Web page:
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Life sciences minister: Go digital for NHS savings

Greater use of health technology could free funds for drug spending, says George Freeman

UK life sciences minister George Freeman

The NHS and pharma should look to digital technology to help the health service make the billions in savings needed over the coming years, according to UK life sciences minister George Freeman MP.

Speaking exclusively to PMLiVE shortly before the government's digital health strategy was released, Freeman (pictured above) said that rather than investing large sums of money into the NHS each year, it is “more important” to utilise “the increasing pace of digitalisation and precision medicine” to help drive down costs.

Freeman, who spent years working in the pharma sector before becoming an MP, also backed health secretary Jeremy Hunt's vision for both a paperless NHS, and one that uses new telehealth and telemedicine to reduce the strain on the NHS budget and even allow the government to pay for more drugs.

“You need only look to the oft cited example of Airedale in North Yorkshire where 24/7 home iPad and webcam telehealth for respiratory and cardiac patients have dramatic impacts on the reduction on GP appointments, and hospital admissions, whilst being hugely influential on clinical outcomes and saved substantial funds,” Freeman said.

“We only have to roll this out at scale across the system and we can start to deliver really significant efficiency gains which we can then re-invest in paying for more medicines.”

The next general election in the UK is in May next year, meaning Freeman may have a short run as the country's first ever life sciences minister, but he said that should his Conservative Party gain power once again, he would continue to push throughout the next Parliament for a 21st century medicines landscape.

“This role as a minister for life sciences is every bit as much about data; diagnostics; devices; to drive efficiency in our health system, all so that we can generate the revenues to help us afford the modern precision medicine that we need.”

Mind the funding gap

His comments come as new reports from healthcare think-tank the King's Fund and NHS England have come out saying that the NHS will face a £30bn funding gap by 2020.

The current coalition government, led by the Conservatives, have only given the NHS a 0.1% real terms increase each year since it came to power in May 2010, and have said it would commit the same level for the next Parliament, should it win the General Election.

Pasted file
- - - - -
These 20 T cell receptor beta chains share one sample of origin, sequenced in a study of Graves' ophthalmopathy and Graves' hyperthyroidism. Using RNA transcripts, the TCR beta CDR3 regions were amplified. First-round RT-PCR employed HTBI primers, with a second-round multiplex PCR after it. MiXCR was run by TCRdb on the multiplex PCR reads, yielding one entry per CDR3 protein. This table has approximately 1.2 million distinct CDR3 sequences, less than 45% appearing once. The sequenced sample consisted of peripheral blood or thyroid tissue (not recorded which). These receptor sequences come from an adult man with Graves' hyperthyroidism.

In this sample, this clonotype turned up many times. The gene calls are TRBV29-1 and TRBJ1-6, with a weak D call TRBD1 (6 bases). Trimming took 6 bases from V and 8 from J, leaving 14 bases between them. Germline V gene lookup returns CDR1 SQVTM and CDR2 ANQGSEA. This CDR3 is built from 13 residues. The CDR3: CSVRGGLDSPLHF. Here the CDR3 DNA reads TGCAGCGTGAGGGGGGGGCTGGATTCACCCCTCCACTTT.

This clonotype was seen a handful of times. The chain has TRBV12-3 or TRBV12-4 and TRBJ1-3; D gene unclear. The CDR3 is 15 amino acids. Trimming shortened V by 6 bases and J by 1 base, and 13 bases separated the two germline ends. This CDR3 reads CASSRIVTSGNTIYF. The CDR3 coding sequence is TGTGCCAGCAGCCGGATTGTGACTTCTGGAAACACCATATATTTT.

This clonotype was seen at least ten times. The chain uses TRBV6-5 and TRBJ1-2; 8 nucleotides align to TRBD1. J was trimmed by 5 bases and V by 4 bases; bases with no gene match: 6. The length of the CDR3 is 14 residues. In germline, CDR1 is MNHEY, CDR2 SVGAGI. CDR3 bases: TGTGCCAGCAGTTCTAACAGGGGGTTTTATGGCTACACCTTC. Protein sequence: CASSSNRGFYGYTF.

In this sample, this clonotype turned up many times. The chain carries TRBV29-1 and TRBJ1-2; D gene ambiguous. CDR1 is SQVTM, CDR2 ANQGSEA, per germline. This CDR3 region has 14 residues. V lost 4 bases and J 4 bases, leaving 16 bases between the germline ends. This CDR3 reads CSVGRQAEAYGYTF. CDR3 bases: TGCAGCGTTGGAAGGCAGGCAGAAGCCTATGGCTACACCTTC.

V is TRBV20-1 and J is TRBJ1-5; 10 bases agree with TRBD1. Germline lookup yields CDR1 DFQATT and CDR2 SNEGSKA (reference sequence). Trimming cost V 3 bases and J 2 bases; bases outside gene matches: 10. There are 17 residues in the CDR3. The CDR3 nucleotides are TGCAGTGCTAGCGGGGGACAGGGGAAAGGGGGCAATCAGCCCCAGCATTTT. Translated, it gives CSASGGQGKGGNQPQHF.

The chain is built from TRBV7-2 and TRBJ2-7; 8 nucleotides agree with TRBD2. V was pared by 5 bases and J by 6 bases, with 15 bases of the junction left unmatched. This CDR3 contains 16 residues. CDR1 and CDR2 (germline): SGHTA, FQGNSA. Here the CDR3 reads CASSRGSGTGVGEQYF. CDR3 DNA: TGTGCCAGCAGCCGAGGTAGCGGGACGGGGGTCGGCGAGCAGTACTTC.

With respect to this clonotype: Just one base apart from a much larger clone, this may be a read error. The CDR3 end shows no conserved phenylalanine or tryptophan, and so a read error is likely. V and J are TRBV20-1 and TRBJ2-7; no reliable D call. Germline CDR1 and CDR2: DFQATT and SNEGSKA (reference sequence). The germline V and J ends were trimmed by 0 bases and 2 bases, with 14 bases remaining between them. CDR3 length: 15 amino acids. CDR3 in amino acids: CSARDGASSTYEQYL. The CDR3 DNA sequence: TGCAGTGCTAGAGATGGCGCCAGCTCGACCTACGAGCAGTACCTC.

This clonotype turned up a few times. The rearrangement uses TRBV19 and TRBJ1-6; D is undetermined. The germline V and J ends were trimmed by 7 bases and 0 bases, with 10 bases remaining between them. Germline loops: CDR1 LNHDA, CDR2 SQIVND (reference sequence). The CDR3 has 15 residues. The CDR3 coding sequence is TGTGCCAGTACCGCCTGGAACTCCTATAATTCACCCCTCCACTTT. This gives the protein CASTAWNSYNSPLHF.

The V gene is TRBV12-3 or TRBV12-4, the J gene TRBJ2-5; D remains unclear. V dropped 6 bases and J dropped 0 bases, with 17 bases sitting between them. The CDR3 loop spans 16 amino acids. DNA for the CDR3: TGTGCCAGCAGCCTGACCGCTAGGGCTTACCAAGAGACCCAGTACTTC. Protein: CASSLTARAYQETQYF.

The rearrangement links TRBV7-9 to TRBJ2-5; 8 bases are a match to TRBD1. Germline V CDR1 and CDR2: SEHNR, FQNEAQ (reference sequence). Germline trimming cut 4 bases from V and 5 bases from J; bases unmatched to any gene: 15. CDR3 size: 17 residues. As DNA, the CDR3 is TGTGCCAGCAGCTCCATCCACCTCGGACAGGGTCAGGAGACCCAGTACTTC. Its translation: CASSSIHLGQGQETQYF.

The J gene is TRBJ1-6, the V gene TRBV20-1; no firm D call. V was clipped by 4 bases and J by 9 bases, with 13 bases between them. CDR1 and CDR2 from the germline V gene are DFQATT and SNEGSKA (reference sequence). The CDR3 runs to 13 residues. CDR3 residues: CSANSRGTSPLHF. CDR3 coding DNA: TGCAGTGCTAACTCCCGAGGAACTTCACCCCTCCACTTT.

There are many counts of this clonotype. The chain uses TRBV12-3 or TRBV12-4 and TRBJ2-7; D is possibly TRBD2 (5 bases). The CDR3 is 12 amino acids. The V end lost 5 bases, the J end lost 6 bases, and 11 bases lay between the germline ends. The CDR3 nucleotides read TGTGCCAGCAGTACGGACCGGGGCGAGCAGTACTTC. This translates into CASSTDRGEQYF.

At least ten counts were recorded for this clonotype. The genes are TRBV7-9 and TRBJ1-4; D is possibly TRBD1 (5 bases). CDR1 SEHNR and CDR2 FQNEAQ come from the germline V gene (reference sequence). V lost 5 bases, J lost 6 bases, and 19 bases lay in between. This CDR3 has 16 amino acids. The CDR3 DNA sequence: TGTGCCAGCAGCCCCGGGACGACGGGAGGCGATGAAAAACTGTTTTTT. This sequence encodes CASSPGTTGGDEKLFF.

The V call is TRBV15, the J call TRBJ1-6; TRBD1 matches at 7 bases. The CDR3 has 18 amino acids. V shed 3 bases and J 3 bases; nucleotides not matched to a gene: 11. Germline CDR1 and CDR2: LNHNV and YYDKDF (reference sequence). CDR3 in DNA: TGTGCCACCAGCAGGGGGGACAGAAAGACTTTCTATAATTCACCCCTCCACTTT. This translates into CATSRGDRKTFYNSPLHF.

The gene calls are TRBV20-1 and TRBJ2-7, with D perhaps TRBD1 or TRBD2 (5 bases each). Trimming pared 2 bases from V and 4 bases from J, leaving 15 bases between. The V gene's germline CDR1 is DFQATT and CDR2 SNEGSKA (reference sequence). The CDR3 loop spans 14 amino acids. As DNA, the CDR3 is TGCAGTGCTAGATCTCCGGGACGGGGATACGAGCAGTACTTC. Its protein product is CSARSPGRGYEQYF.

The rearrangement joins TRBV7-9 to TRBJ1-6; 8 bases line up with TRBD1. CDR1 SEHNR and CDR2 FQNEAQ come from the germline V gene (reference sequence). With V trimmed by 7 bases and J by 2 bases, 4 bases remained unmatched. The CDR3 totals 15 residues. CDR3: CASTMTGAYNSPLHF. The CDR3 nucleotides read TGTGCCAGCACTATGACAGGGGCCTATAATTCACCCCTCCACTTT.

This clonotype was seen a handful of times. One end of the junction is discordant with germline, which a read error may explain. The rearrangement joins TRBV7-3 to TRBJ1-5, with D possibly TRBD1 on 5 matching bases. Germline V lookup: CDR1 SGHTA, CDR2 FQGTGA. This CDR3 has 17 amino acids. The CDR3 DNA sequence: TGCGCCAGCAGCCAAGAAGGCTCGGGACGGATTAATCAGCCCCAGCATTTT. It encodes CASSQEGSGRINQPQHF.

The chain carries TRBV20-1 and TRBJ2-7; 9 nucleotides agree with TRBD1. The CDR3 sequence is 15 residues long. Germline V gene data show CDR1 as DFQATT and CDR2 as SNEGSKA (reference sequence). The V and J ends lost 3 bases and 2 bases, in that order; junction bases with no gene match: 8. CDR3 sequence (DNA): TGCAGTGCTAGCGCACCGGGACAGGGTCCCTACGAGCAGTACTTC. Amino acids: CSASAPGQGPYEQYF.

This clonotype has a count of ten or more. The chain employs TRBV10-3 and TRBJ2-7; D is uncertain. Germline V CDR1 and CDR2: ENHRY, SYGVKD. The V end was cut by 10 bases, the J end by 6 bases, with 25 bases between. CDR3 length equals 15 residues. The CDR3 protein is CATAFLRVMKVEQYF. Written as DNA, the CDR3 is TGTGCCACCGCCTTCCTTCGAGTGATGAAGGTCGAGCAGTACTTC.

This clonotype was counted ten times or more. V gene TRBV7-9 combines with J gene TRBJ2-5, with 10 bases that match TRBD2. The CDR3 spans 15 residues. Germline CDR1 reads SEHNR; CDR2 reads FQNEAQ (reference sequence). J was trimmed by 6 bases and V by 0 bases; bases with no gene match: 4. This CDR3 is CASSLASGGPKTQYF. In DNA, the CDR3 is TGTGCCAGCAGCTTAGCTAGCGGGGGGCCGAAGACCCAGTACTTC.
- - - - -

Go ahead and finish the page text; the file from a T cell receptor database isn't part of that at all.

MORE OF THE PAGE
But this will not be enough to plug the £30bn gap, and Freeman said he understands the problem. “No-one is suggesting that our healthcare expenditure will do anything but go up,” he says.

“But then we've got an opportunity to look at how we spend that budget to make sure that Britain is the best place to develop innovative new medicines.”

He says that he “doesn't recognise” the £30bn funding gap, but says what this actually equates to is the need for a 3% productivity gain reduces that £30bn figure to £4bn.

“Can we achieve 3% productivity gains in a £120bn healthcare budget? The answer is of course 'yes', and I think given the size of the healthcare market, and the potential for modernising the way we deliver and the way we diagnose and the way we treat, it can be done.

“There are numerous examples where innovation strips out a huge amount of waste – so, for example, just moving paper prescriptions to digital prescriptions in the pharmacy sector, and in the way we make GP appointments.

“There are huge efficiencies from innovation, but what we need to look at is how we incentivise people in the system to adopt those innovations.”

The full and in-depth interview with George Freeman will be published in December's PME. Not a subscriber to either the print or digital editions? Register for your copy here.

Article by
Ben Adams

17th November 2014

From: Healthcare

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